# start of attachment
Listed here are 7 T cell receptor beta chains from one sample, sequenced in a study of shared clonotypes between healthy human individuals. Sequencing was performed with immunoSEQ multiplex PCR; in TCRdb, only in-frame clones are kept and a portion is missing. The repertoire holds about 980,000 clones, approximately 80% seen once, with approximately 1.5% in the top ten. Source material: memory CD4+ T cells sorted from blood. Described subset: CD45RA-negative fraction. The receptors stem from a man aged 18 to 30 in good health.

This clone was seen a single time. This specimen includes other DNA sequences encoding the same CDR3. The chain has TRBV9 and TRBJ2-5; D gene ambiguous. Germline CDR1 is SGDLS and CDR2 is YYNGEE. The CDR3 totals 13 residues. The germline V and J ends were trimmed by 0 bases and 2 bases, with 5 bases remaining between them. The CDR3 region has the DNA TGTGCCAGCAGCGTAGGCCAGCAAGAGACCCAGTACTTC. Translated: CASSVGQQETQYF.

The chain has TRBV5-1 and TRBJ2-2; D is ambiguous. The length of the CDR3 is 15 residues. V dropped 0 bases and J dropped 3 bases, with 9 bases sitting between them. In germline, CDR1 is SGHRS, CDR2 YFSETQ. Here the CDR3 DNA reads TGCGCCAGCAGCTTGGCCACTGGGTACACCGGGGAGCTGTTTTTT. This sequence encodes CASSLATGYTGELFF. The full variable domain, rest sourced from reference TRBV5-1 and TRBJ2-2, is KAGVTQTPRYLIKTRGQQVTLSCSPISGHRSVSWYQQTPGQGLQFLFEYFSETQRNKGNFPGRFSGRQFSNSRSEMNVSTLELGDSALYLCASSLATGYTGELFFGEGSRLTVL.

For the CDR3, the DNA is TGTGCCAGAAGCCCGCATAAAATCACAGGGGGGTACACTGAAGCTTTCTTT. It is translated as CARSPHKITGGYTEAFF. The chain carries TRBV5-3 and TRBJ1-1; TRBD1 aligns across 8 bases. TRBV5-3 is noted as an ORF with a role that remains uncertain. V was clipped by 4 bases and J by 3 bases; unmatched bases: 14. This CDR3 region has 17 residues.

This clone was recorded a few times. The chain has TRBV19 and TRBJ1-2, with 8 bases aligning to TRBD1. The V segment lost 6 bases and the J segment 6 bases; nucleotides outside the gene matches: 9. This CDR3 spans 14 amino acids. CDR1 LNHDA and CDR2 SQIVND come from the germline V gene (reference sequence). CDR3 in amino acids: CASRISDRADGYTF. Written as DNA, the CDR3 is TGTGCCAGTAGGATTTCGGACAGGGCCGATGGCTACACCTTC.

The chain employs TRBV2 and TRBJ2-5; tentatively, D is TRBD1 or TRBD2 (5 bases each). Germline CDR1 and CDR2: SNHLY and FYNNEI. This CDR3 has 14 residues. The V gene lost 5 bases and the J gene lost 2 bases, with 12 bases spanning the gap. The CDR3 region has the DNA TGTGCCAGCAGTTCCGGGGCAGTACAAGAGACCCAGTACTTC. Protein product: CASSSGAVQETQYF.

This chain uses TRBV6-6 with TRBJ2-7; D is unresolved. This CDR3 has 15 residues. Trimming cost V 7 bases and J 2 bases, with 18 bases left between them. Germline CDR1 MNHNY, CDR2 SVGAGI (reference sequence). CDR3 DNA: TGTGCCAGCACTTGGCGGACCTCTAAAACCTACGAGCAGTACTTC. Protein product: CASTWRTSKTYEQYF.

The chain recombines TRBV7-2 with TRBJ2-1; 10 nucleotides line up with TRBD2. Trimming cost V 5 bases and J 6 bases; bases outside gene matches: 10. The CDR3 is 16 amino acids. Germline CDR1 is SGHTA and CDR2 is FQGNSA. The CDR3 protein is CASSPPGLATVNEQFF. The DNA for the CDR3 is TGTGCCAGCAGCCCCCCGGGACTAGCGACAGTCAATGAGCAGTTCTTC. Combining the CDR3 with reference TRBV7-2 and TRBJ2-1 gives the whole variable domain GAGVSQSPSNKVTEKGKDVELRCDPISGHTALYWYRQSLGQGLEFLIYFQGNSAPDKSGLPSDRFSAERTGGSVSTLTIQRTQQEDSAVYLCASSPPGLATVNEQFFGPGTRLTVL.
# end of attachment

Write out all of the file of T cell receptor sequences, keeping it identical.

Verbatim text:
Listed here are 7 T cell receptor beta chains from one sample, sequenced in a study of shared clonotypes between healthy human individuals. Sequencing was performed with immunoSEQ multiplex PCR; in TCRdb, only in-frame clones are kept and a portion is missing. The repertoire holds about 980,000 clones, approximately 80% seen once, with approximately 1.5% in the top ten. Source material: memory CD4+ T cells sorted from blood. Described subset: CD45RA-negative fraction. The receptors stem from a man aged 18 to 30 in good health.

This clone was seen a single time. This specimen includes other DNA sequences encoding the same CDR3. The chain has TRBV9 and TRBJ2-5; D gene ambiguous. Germline CDR1 is SGDLS and CDR2 is YYNGEE. The CDR3 totals 13 residues. The germline V and J ends were trimmed by 0 bases and 2 bases, with 5 bases remaining between them. The CDR3 region has the DNA TGTGCCAGCAGCGTAGGCCAGCAAGAGACCCAGTACTTC. Translated: CASSVGQQETQYF.

The chain has TRBV5-1 and TRBJ2-2; D is ambiguous. The length of the CDR3 is 15 residues. V dropped 0 bases and J dropped 3 bases, with 9 bases sitting between them. In germline, CDR1 is SGHRS, CDR2 YFSETQ. Here the CDR3 DNA reads TGCGCCAGCAGCTTGGCCACTGGGTACACCGGGGAGCTGTTTTTT. This sequence encodes CASSLATGYTGELFF. The full variable domain, rest sourced from reference TRBV5-1 and TRBJ2-2, is KAGVTQTPRYLIKTRGQQVTLSCSPISGHRSVSWYQQTPGQGLQFLFEYFSETQRNKGNFPGRFSGRQFSNSRSEMNVSTLELGDSALYLCASSLATGYTGELFFGEGSRLTVL.

For the CDR3, the DNA is TGTGCCAGAAGCCCGCATAAAATCACAGGGGGGTACACTGAAGCTTTCTTT. It is translated as CARSPHKITGGYTEAFF. The chain carries TRBV5-3 and TRBJ1-1; TRBD1 aligns across 8 bases. TRBV5-3 is noted as an ORF with a role that remains uncertain. V was clipped by 4 bases and J by 3 bases; unmatched bases: 14. This CDR3 region has 17 residues.

This clone was recorded a few times. The chain has TRBV19 and TRBJ1-2, with 8 bases aligning to TRBD1. The V segment lost 6 bases and the J segment 6 bases; nucleotides outside the gene matches: 9. This CDR3 spans 14 amino acids. CDR1 LNHDA and CDR2 SQIVND come from the germline V gene (reference sequence). CDR3 in amino acids: CASRISDRADGYTF. Written as DNA, the CDR3 is TGTGCCAGTAGGATTTCGGACAGGGCCGATGGCTACACCTTC.

The chain employs TRBV2 and TRBJ2-5; tentatively, D is TRBD1 or TRBD2 (5 bases each). Germline CDR1 and CDR2: SNHLY and FYNNEI. This CDR3 has 14 residues. The V gene lost 5 bases and the J gene lost 2 bases, with 12 bases spanning the gap. The CDR3 region has the DNA TGTGCCAGCAGTTCCGGGGCAGTACAAGAGACCCAGTACTTC. Protein product: CASSSGAVQETQYF.

This chain uses TRBV6-6 with TRBJ2-7; D is unresolved. This CDR3 has 15 residues. Trimming cost V 7 bases and J 2 bases, with 18 bases left between them. Germline CDR1 MNHNY, CDR2 SVGAGI (reference sequence). CDR3 DNA: TGTGCCAGCACTTGGCGGACCTCTAAAACCTACGAGCAGTACTTC. Protein product: CASTWRTSKTYEQYF.

The chain recombines TRBV7-2 with TRBJ2-1; 10 nucleotides line up with TRBD2. Trimming cost V 5 bases and J 6 bases; bases outside gene matches: 10. The CDR3 is 16 amino acids. Germline CDR1 is SGHTA and CDR2 is FQGNSA. The CDR3 protein is CASSPPGLATVNEQFF. The DNA for the CDR3 is TGTGCCAGCAGCCCCCCGGGACTAGCGACAGTCAATGAGCAGTTCTTC. Combining the CDR3 with reference TRBV7-2 and TRBJ2-1 gives the whole variable domain GAGVSQSPSNKVTEKGKDVELRCDPISGHTALYWYRQSLGQGLEFLIYFQGNSAPDKSGLPSDRFSAERTGGSVSTLTIQRTQQEDSAVYLCASSPPGLATVNEQFFGPGTRLTVL.